Court halts eviction and harassment of Maasai herders from disputed

27Sep 2018
Edward Qorro
The Guardian
Court halts eviction and harassment of Maasai herders from disputed

THE East African Court of Justice (EACJ) on Wednesday granted an interim order restraining Tanzanian government from evicting residents of four villages from the disputed 1,500 square kilometers of land which borders Serengeti National Park.

The regional court which is housed inside the East African Community (EAC) headquarters in Arusha further ordered against the destruction of homesteads and confiscation of livestock belonging to residents of Ololosokwan, Olorien, Kirtalo and Arash villages in Ngorongoro District until the determination of the main reference.

Delivering the ruling, the court’s Principal Judge Lady Justice Monica Mugenyi ordered the office of the Inspector General of Police in Tanzania to stop harassing and intimidating the villagers pending the determination of the case.

“An interim order is issued against the respondent, restraining the office of the IGP from harassing or intimidating the applicants in relation to reference number10 of 2007 pending the determination thereof,” reads part of the ruling.

The four villages had last year filed a case at EACJ through application number 15 of 2017, alleging that their eviction from their ancestral land was against the law.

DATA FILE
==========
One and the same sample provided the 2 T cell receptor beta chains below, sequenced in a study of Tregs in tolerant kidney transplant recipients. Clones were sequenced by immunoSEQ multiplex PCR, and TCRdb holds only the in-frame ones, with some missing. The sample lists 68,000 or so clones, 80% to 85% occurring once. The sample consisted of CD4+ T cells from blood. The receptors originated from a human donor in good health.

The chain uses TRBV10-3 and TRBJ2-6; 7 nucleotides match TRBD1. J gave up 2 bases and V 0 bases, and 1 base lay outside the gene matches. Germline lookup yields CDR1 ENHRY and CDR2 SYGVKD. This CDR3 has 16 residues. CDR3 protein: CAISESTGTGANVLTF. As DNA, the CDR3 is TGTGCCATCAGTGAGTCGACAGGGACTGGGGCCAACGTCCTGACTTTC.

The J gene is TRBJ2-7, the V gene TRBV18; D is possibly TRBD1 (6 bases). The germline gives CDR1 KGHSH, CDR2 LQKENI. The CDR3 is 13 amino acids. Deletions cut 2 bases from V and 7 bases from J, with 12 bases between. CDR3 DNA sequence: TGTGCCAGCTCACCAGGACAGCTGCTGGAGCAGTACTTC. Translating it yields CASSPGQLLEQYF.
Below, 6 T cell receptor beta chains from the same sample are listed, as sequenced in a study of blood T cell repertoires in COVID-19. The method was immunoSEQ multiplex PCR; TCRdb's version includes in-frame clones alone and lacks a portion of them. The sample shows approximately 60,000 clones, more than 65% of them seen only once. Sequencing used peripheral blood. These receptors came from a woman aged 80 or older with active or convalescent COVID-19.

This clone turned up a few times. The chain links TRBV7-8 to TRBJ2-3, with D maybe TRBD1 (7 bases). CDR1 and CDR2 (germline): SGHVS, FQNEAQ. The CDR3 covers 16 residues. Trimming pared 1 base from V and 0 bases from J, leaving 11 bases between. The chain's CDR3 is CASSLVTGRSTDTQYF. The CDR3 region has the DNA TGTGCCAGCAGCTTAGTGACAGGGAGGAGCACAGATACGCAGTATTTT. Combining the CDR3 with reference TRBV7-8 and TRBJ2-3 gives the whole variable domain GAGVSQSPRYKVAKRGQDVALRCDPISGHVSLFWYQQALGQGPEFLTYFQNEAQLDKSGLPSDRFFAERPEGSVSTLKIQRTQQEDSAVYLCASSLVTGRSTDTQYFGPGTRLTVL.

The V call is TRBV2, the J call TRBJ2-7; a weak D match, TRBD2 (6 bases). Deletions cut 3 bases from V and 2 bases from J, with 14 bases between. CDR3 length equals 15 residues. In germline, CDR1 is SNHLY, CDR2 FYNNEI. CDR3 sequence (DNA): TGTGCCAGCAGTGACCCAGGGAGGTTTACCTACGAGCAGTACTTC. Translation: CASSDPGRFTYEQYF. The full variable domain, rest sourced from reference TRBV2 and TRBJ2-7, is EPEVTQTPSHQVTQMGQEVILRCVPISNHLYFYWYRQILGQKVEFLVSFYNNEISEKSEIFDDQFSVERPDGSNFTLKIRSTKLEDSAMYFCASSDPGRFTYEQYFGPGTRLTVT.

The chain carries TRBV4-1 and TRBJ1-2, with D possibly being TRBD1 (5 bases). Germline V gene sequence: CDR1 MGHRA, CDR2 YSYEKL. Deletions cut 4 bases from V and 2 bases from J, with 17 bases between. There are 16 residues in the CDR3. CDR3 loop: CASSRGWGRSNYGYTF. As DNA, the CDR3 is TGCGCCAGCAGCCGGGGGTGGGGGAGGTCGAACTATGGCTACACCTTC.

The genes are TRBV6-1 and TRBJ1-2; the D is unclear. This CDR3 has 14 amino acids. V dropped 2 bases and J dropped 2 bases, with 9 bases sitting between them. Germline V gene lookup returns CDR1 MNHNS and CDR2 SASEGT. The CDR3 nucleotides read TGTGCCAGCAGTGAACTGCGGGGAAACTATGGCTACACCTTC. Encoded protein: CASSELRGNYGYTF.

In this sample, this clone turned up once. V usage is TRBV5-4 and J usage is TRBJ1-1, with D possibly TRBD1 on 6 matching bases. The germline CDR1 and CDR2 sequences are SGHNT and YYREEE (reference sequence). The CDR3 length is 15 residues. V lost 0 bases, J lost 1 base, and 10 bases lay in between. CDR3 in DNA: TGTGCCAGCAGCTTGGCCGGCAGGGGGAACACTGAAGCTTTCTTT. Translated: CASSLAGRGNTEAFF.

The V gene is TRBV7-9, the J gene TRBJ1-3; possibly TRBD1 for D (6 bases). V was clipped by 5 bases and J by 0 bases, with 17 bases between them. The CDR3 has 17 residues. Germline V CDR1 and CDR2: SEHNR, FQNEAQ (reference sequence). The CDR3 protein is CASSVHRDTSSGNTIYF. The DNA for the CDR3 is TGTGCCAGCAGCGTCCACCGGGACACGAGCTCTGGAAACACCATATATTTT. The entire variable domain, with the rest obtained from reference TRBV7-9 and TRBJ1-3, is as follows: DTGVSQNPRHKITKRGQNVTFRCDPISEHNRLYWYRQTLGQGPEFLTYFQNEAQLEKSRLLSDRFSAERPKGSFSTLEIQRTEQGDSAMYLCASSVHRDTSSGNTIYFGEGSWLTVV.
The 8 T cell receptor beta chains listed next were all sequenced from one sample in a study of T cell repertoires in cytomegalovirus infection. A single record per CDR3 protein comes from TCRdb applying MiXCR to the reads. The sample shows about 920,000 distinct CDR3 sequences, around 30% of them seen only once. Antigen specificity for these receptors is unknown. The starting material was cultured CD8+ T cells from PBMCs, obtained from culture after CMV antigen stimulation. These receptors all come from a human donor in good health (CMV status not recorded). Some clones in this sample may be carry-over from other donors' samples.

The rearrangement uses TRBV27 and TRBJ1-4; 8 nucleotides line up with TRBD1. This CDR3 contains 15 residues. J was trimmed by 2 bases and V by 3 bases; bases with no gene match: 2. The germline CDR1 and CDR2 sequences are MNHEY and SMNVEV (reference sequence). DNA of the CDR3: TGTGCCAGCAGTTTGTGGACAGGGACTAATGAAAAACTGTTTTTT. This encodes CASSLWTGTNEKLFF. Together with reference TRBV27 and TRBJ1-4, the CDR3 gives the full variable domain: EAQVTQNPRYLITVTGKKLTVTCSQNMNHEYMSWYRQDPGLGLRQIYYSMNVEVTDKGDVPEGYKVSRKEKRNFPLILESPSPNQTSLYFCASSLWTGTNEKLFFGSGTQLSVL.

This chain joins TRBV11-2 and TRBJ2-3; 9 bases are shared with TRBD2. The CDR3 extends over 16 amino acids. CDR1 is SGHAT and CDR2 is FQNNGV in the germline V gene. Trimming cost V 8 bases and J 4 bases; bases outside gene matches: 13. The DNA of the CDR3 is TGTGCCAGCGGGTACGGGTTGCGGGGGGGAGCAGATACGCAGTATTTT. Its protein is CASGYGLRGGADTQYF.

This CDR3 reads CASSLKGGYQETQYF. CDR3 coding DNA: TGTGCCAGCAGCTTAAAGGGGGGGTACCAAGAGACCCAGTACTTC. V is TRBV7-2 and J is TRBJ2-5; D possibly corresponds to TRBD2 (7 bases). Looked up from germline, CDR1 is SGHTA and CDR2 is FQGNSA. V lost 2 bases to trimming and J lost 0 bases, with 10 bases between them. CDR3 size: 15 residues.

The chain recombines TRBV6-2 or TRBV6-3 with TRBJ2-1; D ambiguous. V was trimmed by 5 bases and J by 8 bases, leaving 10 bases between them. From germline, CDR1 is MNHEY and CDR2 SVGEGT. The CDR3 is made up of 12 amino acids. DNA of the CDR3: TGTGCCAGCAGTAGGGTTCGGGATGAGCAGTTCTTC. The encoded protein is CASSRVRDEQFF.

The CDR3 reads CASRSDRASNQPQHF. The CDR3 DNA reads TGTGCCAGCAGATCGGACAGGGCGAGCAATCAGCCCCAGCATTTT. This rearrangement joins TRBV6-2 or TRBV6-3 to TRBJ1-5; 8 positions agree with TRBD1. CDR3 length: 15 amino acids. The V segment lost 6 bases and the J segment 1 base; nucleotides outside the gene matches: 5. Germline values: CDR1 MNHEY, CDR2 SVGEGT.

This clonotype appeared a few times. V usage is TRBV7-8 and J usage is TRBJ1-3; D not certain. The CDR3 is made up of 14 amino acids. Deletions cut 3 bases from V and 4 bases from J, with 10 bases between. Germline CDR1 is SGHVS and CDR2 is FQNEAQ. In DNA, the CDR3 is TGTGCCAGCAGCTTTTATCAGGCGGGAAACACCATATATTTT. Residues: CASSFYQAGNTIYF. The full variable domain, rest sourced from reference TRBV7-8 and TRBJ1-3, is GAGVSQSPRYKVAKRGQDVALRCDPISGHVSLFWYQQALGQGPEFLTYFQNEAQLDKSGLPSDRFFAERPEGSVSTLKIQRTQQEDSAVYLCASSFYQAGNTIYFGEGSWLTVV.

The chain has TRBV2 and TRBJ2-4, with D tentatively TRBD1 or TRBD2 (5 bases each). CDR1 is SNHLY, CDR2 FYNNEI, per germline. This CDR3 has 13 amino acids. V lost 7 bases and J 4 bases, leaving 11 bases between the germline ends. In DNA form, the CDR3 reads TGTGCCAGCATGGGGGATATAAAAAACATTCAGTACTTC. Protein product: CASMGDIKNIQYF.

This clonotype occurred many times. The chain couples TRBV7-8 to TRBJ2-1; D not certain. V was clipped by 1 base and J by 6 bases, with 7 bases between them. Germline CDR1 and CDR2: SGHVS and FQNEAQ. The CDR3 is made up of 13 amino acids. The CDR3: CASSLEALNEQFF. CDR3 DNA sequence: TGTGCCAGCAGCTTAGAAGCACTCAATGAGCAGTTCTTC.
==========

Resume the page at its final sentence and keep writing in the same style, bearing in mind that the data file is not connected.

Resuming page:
The villagers alleged that torching of their houses, arbitrary arrests and forced eviction from their dwelling areas was against the law as the four villagers had been officially registered.

They further alleged that the government of Tanzania was wrong in revoking land ownership from the four villages and that it is also wronged by changing the land use of the said areas.

The four villages are legally registered owners of land that borders the Serengeti National Park.

However, owing to the sub-division of villages in Tanzania over the years and with a view to ending the ensuing land disputes, the undertook a re-mapping of the disputed land to re-ascertain their boundaries.  

Through the move, people residing in the four villages were advised to remove their cattle and homesteads from the Serengeti National Park, and directed to vacate their residents from areas bordering the said Park.

Majority of the villagers are Masai pastoralists whose livelihood solely depend on livestock and agriculture.

While Wildlife Conservation laws that had been in place since1974 did not prohibit settlement or grazing of livestock on the disputed land, new laws   that were enacted in 2009 purport to restrict settlement or human activities in the Game   Controlled Area.




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